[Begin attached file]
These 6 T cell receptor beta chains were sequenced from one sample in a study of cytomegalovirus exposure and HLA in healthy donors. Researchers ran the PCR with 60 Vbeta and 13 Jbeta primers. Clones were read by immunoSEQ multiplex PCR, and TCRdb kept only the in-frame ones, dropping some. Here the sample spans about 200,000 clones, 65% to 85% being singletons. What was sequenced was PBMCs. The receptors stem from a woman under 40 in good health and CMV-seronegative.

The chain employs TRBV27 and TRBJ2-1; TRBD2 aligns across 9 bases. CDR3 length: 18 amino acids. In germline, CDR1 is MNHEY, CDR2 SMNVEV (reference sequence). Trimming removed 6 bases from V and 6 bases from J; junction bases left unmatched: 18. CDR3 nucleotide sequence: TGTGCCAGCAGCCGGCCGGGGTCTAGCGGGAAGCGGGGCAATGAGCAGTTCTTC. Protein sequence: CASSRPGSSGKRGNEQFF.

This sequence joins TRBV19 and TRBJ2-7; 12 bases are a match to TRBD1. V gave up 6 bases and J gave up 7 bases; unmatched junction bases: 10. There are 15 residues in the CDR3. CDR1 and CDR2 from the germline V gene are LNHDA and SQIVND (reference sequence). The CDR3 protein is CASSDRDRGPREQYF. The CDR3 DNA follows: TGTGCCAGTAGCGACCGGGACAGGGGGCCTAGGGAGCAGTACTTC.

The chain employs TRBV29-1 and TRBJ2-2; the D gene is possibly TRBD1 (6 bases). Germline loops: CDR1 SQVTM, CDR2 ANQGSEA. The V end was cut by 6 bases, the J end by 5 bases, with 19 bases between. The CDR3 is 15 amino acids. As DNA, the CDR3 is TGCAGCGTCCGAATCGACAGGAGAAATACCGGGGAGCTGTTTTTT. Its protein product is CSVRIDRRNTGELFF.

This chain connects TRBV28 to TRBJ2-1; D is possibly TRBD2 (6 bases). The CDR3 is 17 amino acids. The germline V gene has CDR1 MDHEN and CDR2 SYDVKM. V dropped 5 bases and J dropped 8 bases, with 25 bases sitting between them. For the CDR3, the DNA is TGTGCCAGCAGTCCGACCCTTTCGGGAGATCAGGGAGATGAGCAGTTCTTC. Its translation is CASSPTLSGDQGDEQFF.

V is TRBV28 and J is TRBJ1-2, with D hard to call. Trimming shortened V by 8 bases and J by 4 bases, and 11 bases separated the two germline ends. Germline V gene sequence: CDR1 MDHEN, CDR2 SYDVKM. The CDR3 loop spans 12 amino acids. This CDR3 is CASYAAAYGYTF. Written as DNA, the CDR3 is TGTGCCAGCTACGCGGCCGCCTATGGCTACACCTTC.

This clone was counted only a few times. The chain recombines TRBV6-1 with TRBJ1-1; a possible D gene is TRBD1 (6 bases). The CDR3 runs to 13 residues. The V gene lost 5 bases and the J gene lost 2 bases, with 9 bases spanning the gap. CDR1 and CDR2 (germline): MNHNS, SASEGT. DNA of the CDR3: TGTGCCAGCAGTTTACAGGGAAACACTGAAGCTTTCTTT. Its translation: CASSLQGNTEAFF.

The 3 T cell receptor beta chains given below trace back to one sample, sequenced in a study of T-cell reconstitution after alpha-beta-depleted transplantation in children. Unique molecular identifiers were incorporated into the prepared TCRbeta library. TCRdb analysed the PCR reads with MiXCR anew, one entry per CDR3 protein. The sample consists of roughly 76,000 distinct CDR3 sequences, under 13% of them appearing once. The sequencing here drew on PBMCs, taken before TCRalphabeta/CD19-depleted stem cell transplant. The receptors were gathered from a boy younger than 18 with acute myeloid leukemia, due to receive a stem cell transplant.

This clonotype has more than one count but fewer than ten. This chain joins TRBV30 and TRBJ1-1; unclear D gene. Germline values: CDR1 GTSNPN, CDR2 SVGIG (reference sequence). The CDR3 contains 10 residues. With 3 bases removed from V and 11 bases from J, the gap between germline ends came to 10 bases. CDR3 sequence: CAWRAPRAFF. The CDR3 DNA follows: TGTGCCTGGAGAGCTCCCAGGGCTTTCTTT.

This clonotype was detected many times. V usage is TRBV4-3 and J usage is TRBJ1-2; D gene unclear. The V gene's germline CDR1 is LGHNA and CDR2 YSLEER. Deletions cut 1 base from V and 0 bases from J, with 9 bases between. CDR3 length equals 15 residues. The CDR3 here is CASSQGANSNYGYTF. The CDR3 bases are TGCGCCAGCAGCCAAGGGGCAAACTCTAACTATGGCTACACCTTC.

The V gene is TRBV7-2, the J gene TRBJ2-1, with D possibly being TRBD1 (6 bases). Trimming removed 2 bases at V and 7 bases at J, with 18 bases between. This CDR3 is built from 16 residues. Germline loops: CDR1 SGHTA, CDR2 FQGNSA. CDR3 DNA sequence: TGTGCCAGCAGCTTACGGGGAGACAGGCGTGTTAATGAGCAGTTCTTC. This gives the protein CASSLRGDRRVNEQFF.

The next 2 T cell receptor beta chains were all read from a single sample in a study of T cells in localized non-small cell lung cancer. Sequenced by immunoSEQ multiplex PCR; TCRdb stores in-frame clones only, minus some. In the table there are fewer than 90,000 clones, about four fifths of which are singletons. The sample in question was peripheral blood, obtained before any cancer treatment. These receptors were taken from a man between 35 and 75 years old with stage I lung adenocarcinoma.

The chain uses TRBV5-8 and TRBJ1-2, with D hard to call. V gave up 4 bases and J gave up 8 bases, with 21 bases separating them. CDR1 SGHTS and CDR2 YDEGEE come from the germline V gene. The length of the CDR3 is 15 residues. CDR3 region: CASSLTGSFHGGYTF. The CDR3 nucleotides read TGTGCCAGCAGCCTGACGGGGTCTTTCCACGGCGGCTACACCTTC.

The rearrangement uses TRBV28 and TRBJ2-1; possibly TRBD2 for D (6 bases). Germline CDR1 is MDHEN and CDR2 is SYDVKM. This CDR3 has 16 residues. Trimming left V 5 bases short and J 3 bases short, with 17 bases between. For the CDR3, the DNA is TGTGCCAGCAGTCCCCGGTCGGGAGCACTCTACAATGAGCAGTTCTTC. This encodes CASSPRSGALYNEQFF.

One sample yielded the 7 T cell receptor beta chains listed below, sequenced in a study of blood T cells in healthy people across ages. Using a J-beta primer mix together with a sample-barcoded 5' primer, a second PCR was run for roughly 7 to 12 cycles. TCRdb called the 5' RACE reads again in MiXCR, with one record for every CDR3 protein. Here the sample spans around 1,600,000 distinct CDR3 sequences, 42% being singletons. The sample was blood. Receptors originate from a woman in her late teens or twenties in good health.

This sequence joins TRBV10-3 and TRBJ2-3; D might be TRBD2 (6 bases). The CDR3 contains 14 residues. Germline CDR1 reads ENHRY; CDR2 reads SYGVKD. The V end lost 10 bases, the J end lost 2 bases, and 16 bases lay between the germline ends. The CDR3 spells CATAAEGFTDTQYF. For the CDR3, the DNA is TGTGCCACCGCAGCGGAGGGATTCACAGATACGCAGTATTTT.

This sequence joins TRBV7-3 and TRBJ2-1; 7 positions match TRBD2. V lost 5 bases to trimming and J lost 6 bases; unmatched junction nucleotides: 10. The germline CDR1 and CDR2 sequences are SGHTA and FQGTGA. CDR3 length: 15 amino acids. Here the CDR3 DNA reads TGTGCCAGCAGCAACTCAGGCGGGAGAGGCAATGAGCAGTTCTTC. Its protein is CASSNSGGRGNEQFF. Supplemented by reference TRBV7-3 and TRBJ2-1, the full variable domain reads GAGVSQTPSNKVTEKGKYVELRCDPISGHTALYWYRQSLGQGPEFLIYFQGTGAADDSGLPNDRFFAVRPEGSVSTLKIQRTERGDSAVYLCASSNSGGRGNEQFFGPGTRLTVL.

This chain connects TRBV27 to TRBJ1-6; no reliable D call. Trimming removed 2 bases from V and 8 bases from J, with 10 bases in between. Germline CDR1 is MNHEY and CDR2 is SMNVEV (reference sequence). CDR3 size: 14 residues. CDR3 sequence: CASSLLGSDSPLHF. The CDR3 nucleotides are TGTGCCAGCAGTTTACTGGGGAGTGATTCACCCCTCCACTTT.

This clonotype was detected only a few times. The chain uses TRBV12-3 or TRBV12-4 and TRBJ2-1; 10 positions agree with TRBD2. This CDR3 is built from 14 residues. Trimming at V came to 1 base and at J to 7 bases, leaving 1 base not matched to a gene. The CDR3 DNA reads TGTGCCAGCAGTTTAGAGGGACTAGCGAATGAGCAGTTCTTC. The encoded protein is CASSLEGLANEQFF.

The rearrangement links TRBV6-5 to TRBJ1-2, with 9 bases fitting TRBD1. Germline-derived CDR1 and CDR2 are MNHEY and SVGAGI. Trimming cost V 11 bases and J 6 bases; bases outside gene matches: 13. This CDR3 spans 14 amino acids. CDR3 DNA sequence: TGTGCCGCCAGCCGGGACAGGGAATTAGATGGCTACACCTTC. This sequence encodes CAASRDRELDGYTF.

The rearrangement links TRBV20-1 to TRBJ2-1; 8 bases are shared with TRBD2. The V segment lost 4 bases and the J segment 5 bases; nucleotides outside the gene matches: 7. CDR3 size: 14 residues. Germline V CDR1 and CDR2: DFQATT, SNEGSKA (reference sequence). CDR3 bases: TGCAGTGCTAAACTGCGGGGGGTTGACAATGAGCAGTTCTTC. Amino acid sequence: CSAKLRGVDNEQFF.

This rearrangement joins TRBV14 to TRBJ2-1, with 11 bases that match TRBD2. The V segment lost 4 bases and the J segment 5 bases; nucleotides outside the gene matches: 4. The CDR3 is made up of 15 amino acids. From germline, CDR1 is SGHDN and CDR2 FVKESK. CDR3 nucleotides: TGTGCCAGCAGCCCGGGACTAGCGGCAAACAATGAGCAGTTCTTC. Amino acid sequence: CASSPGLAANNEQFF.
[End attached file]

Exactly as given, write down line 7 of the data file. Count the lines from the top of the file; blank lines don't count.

This clone was counted only a few times. The chain recombines TRBV6-1 with TRBJ1-1; a possible D gene is TRBD1 (6 bases). The CDR3 runs to 13 residues. The V gene lost 5 bases and the J gene lost 2 bases, with 9 bases spanning the gap. CDR1 and CDR2 (germline): MNHNS, SASEGT. DNA of the CDR3: TGTGCCAGCAGTTTACAGGGAAACACTGAAGCTTTCTTT. Its translation: CASSLQGNTEAFF.